multilingual edition of Giganten der Lüfte
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These airships are majestic as they rise to the heavens. It took a long time before the work on these giants could begin. Engineers had to be employed, a hangar built, materials procured and sponsors found. At last the day has arrived and a giant airship starts its maiden flight towards the horizon.
In this exciting game the players use their skill to try to expand their own companies. In the end they will have created an impressive fleet of airships.
Average Rating: 3 in 1 review
My first exposure to Airships was at the Essen show several years ago. I had the pleasure of learning the game while it was still in development from designer Andreas Seyfarth. I was surprised when the game was not released the following year, as it seemed to be complete and ready to publish. The game had faded from memory by the following year, so I was equally surprised to hear it was being released by Queen Games.
The published version remains virtually unchanged from the prototype I played. To my recollection, even the cartoon-like artwork is the same. That’s just fine with me, as I enjoyed the prototype and thought it was a fully developed game.
In Airships, players vie to assemble the necessary components and manpower in order to construct the most impressive fleet of zeppelins. From mechanical and physical components to engineers and captains – all are needed to help build and acquire the outstanding airships.
Lest folks misunderstand, let me clear: Airships is a dice game. This is not a deep game of economics or business management. Players will roll various dice in their attempts to acquire the desired expansions and airships. Dice come in three colors, with different value ranges on each type. Each expansion requires a certain value be met on specific dice in order to be acquired. The challenge is to assemble various combinations of components to give you the dice needed to secure the parts and ships you desire.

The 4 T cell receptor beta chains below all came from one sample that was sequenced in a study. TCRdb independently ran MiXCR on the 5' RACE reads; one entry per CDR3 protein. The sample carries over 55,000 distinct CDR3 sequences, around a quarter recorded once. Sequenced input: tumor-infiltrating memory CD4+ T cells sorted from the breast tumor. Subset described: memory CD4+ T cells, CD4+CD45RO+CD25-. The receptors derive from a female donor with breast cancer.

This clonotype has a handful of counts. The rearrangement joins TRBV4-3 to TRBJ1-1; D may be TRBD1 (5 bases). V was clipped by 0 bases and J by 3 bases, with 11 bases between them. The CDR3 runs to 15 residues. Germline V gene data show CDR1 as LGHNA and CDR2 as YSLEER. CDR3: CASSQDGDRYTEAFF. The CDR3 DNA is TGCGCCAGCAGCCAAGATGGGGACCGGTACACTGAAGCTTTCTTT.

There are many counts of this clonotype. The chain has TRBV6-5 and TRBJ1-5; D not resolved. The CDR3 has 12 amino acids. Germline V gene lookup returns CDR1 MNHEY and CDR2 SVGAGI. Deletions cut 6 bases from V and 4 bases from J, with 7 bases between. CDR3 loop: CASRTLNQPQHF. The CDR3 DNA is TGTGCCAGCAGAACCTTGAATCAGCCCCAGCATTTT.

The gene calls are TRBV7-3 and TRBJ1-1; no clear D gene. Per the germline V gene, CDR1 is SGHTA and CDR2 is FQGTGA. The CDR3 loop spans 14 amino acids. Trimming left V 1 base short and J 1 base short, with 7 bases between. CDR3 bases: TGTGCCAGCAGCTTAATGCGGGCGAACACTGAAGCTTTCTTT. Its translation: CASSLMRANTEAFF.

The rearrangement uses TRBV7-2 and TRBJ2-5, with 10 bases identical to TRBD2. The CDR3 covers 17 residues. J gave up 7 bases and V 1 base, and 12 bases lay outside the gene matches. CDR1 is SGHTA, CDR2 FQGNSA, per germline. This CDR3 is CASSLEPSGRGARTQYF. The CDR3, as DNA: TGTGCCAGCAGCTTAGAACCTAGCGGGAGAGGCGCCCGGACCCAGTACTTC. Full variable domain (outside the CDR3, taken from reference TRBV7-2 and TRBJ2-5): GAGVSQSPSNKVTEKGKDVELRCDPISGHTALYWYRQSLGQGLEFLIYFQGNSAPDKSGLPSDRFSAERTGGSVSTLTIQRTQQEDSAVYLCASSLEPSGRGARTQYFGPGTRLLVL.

On his turn, a player will target a specific component from a handful of options for his ship. Each card depicts the type (engineer, commander, financier, material, hangar or engine), the specific type and number of dice to be rolled, the numerical total required to acquire the card, and the advantage obtained for securing the card. Players can roll extra dice if they have them, but can only use the indicated number to determine their success or failure. For example, an engine card might require the player to roll two white dice and obtain a total of “5” on the dice. The player can roll more than two white dice if he possesses the ability to do so, but can only use the values on two of those dice to determine if he is successful. If he is successful, the player acquires the engine, which also grants a bonus of “+1” to subsequent rolls of a white die.
Failing to successfully meet the requirements on a particular roll is not a disaster, as the player is rewarded with a consolation bonus chip. One of these chips can be used to add “1” to the value of a roll, or three chips can be surrendered to take another turn.
There are a large variety of cards available, and the benefits derived vary considerably. The challenge is to assemble a collection of cards that will give you the ability to roll multiples of the three different colored dice, and modify these rolls to your advantage.